Thursday, April 5, 2012

WGIL in 1971

I'm getting lots of response to my postings about Galesburg so I guess before I go back to the teen years and the New Place teen nite club, I'd better tell the WGIL story.

WGIL's chief engineer Rick Heath is starting to write a history of Galesburg radio, and he wants to use some of the postings on this blog.  When I was at WGIL from 1971-76, Gerry Hinrichs, who was the head copy writer at the station, put together a book with photos and the history of WGIL.  Rick has begun to scan those photos as he begins his writing.  I'd love to see that book again, Rick!

When I arrived at WGIL in late March of 1971, the radio station was located at 60 S. Kellogg Street, across from the Orpheum Theater.  The Orpheum was showing movies at the time, and the FM studio was on the second floor looking out directly at the front of the Orpheum.  There was an array of automation machines in the FM studio that played the "beautiful music" on WGIL-FM.  I was hired to play country music on WGIL-FM from 3:00 p.m.-midnight.

Donna Howerton was the receptionist.  She typed the letter from Roger Coleman that I received asking me to come in for an interview.  Donna was married to Fred Howerton who ran the Standard gas station at Fremont and Seminary.  She was about our age (I was 22 when I started).  Donna was a real sweetheart, really cute with a great personality!

Duffy Jannsen was the second copy writer, and she worked closely with Gerry Hinrichs.  Duffy sang with the Sweet Adelines, and she was really nice too.

I should say more about Gerry because my last day on the air in June of 1976 she called me as I was playing my last record.  She was sobbing and told me that she was so sorry I was leaving.  I'll never forget Gerry.  She loved WGIL and was the heart and soul of the radio station.

Roseanne Weaver was the bookkeeper, and she worked at the station for years after I left--into the 2000's I think.  I saw Roseanne and her husband Bob at the WGIL 70th anniversary celebration in 2008.  There was no one nicer than Roseanne.

Bob Simmons headed the sales department.  He was a Galesburg boy who graduated from GHS in 1956.

Jimmie Carr and Wayne Webb sold the advertising.  I've already written about Jimmie in a prior posting.  Wayne was a good old boy from Arkansas.  He had driven a Coke truck before Roger Coleman hired him to sell.

And Roger Coleman was the general manager.  He had been manager since 1960.  I've written extensively about him in a prior posting.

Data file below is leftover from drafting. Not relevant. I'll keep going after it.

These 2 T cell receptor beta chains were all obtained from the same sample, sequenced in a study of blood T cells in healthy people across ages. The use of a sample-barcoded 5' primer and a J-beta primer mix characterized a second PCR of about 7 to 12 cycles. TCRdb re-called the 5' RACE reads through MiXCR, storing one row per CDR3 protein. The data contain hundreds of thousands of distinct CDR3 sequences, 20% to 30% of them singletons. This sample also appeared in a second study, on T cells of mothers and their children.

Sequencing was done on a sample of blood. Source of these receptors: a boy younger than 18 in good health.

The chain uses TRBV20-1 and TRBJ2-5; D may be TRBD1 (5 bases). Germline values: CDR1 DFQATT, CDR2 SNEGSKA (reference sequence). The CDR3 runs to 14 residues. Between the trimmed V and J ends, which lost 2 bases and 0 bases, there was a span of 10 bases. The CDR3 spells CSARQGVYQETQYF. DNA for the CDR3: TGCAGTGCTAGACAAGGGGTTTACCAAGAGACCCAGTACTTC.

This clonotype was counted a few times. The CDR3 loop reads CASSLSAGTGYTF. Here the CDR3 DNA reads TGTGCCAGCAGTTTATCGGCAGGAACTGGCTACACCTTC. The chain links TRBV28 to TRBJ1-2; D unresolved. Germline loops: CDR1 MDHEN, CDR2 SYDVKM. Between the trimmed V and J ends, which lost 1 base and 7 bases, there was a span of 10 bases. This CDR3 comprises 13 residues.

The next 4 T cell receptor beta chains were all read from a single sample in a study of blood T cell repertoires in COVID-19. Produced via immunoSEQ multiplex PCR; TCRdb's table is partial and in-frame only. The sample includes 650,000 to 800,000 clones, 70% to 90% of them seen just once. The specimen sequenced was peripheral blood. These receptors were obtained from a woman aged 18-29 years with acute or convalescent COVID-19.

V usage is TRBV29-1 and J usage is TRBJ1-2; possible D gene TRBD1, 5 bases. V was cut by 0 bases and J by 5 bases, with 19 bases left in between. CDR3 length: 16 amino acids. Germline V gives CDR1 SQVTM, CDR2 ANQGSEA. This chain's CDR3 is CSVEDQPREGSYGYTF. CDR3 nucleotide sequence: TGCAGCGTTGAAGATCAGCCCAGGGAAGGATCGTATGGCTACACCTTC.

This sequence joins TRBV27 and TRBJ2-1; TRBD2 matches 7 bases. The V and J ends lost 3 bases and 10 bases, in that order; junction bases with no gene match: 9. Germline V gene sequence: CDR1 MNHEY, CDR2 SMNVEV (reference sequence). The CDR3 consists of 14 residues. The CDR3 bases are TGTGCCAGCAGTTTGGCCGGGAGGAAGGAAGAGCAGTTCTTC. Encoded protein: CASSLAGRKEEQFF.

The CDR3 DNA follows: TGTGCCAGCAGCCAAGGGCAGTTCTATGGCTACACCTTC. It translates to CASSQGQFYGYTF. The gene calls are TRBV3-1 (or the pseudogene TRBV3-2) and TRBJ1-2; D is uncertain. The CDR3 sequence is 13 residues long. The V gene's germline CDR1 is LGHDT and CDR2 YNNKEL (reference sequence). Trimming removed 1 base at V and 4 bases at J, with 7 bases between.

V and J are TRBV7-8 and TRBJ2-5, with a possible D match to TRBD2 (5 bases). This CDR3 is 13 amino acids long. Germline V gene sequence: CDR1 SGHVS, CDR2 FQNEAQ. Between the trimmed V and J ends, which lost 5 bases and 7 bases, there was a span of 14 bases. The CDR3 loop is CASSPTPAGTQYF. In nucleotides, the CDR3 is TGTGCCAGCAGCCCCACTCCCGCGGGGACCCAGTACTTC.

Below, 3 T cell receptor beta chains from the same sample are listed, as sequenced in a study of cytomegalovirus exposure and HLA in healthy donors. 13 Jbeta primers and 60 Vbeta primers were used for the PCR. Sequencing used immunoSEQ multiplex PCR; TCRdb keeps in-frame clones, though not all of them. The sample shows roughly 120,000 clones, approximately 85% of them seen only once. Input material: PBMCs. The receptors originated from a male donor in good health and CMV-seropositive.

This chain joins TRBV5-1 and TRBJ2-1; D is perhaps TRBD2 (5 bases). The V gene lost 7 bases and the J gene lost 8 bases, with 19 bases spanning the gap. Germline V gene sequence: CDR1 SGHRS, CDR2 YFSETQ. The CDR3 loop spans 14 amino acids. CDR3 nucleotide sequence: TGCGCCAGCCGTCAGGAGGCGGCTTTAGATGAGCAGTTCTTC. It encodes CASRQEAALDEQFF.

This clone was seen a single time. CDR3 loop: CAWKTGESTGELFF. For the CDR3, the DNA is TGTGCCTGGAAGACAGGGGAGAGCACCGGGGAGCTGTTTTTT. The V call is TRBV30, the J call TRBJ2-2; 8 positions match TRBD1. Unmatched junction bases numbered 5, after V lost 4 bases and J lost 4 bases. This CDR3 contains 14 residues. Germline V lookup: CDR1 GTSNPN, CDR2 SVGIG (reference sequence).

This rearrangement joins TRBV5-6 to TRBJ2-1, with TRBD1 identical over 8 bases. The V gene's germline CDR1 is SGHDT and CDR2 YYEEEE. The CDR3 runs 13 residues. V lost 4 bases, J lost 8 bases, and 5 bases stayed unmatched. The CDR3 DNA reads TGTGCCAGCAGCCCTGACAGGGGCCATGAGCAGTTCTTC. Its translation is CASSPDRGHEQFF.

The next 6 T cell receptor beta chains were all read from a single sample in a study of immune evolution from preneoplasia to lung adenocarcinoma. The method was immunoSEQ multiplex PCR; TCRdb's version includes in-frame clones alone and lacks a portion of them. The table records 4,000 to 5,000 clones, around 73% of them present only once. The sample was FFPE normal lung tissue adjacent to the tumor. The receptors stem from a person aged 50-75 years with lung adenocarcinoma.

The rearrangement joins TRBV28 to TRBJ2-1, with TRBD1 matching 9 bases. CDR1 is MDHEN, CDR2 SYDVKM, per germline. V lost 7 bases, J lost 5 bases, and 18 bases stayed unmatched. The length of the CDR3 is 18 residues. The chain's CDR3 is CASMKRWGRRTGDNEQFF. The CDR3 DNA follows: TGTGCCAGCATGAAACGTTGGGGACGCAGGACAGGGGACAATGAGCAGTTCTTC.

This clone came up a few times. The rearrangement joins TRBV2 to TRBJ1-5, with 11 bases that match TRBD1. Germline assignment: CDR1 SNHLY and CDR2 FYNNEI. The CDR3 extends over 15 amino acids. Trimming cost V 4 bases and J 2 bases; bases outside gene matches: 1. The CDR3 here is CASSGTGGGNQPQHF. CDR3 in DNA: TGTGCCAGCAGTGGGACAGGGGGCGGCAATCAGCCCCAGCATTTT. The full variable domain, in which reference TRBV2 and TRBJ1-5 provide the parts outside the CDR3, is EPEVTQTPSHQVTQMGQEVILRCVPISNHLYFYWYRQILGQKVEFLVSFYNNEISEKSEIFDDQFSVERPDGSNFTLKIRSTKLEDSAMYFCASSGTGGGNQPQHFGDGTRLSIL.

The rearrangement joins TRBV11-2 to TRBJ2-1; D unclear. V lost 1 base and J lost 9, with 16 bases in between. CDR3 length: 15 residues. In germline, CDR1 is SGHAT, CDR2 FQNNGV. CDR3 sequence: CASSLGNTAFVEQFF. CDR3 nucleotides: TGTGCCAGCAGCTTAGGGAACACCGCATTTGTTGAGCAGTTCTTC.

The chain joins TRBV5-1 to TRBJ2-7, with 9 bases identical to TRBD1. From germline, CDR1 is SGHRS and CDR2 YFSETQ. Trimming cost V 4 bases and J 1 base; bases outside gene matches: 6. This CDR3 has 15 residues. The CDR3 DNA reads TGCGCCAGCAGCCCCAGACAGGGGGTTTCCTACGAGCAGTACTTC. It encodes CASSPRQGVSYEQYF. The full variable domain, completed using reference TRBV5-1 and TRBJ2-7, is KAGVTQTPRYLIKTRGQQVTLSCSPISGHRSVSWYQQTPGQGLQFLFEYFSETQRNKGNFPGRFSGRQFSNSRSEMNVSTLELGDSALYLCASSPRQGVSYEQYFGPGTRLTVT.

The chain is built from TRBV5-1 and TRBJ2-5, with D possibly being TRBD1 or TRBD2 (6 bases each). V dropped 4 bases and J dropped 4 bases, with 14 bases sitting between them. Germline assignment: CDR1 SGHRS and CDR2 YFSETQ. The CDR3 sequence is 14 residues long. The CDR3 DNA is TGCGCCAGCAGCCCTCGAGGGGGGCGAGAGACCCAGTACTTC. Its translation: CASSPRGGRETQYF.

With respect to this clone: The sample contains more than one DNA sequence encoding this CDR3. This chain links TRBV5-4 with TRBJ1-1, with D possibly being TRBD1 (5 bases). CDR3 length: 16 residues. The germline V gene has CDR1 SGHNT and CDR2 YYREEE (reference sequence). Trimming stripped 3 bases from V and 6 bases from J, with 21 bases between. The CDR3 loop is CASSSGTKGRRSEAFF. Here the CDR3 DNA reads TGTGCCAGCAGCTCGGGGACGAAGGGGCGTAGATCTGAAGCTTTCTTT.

That's the personnel on first floor of the station at 60 S. Kellogg.

Now to the upstairs where the studios were.

Bill Rogers (real name Bill Carmody) was the program director.  He also did the mid-day show.  I'm not sure where he was from.  He left WGIL before I did and went to work at WMBD in Peoria.

Eddie Gale was the morning man.  Eddie had worked at WGIL since the early 1950's.  He used to smoke cigarettes while on the air, and you could hear him opening up his Zippo lighter while a listener was asking him a question on his call-in show, "Problem and Solution."  One time one of the guys who worked there (not me!) disguised his voice, called in, and asked Eddie how to get nicotine stains out of his underwear.  Eddie just hung up on him.  There was no delay then, but later when we moved to 154 E. Simmons, management did install a 10 second delay.

I worked there three years before Eddie even called me by my name.  I assume that he had seen lots of other announcers pass through and so he waited until the announcer was there for a period of time before he actually learned the person's name.

Jim Thompson was the chief engineer.  I've mentioned him in prior postings, and I'll say it again, Jim was just a great guy.  He loved country music, especially Connie Smith, and his office and work room were right next to me in the FM studio.  He'd smoke a pipe while he worked and hum along with the music.  We used to talk for hours!

Jim's dad had been a hobo and was riding the rails in the early 1900's when he got real sick in a box car.  Luckily they found him when the train stopped in a town called Ray, Illinois, which is near Rushville.  Jim's dad stayed there and eventually came to Galesburg to work on the railroad.  Jim himself worked at the railroad before and after he worked at WGIL.  Jim was a GHS grad.  He died in the late 70's or early 80's.

Bill Pearson has also gotten some play in these postings, and he was doing sports and news when I got to WGIL.  Bill was a Galesburg boy too, and he left WGIL in the fall of 1971 and went to WHBF-TV in Rock Island to become a TV weatherman.  Later, he moved to Palatine, and I was walking down the hall at Fremd in 1984 when I passed him.  His daughter Beth was on Fremd's state ranked gymnastics team.  Bill was later in Texas, and I think he lives in Wisconsin now.  We had a great time reminiscing when I saw him at Fremd.